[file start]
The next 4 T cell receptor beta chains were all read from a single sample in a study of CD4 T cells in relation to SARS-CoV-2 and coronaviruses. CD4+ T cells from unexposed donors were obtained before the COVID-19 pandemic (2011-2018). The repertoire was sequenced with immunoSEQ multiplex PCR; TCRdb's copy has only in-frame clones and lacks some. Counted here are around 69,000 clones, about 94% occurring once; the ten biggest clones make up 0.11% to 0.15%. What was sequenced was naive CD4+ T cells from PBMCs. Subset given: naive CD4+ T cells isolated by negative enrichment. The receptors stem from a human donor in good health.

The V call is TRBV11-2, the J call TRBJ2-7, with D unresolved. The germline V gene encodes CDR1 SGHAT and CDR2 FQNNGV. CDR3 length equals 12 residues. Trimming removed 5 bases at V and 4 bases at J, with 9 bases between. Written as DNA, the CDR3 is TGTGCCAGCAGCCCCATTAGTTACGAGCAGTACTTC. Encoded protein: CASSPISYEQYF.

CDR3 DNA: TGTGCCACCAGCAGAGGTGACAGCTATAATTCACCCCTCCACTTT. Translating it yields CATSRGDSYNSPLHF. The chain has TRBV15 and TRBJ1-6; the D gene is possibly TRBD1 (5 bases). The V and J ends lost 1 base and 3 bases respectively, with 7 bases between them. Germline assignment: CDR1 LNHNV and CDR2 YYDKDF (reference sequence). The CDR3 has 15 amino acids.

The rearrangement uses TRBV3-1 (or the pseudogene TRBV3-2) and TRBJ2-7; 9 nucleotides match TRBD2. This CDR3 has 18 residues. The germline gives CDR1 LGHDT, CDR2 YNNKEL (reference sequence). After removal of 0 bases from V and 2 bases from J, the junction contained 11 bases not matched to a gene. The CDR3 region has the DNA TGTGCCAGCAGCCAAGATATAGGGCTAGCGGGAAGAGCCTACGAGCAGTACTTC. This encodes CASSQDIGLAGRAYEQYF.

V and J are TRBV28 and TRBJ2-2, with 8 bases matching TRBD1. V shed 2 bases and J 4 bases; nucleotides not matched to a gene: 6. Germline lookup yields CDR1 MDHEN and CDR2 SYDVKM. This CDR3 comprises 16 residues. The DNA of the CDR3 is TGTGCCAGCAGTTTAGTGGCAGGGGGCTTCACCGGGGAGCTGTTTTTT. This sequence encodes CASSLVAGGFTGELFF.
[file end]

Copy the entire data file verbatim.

The next 4 T cell receptor beta chains were all read from a single sample in a study of CD4 T cells in relation to SARS-CoV-2 and coronaviruses. CD4+ T cells from unexposed donors were obtained before the COVID-19 pandemic (2011-2018). The repertoire was sequenced with immunoSEQ multiplex PCR; TCRdb's copy has only in-frame clones and lacks some. Counted here are around 69,000 clones, about 94% occurring once; the ten biggest clones make up 0.11% to 0.15%. What was sequenced was naive CD4+ T cells from PBMCs. Subset given: naive CD4+ T cells isolated by negative enrichment. The receptors stem from a human donor in good health.

The V call is TRBV11-2, the J call TRBJ2-7, with D unresolved. The germline V gene encodes CDR1 SGHAT and CDR2 FQNNGV. CDR3 length equals 12 residues. Trimming removed 5 bases at V and 4 bases at J, with 9 bases between. Written as DNA, the CDR3 is TGTGCCAGCAGCCCCATTAGTTACGAGCAGTACTTC. Encoded protein: CASSPISYEQYF.

CDR3 DNA: TGTGCCACCAGCAGAGGTGACAGCTATAATTCACCCCTCCACTTT. Translating it yields CATSRGDSYNSPLHF. The chain has TRBV15 and TRBJ1-6; the D gene is possibly TRBD1 (5 bases). The V and J ends lost 1 base and 3 bases respectively, with 7 bases between them. Germline assignment: CDR1 LNHNV and CDR2 YYDKDF (reference sequence). The CDR3 has 15 amino acids.

The rearrangement uses TRBV3-1 (or the pseudogene TRBV3-2) and TRBJ2-7; 9 nucleotides match TRBD2. This CDR3 has 18 residues. The germline gives CDR1 LGHDT, CDR2 YNNKEL (reference sequence). After removal of 0 bases from V and 2 bases from J, the junction contained 11 bases not matched to a gene. The CDR3 region has the DNA TGTGCCAGCAGCCAAGATATAGGGCTAGCGGGAAGAGCCTACGAGCAGTACTTC. This encodes CASSQDIGLAGRAYEQYF.

V and J are TRBV28 and TRBJ2-2, with 8 bases matching TRBD1. V shed 2 bases and J 4 bases; nucleotides not matched to a gene: 6. Germline lookup yields CDR1 MDHEN and CDR2 SYDVKM. This CDR3 comprises 16 residues. The DNA of the CDR3 is TGTGCCAGCAGTTTAGTGGCAGGGGGCTTCACCGGGGAGCTGTTTTTT. This sequence encodes CASSLVAGGFTGELFF.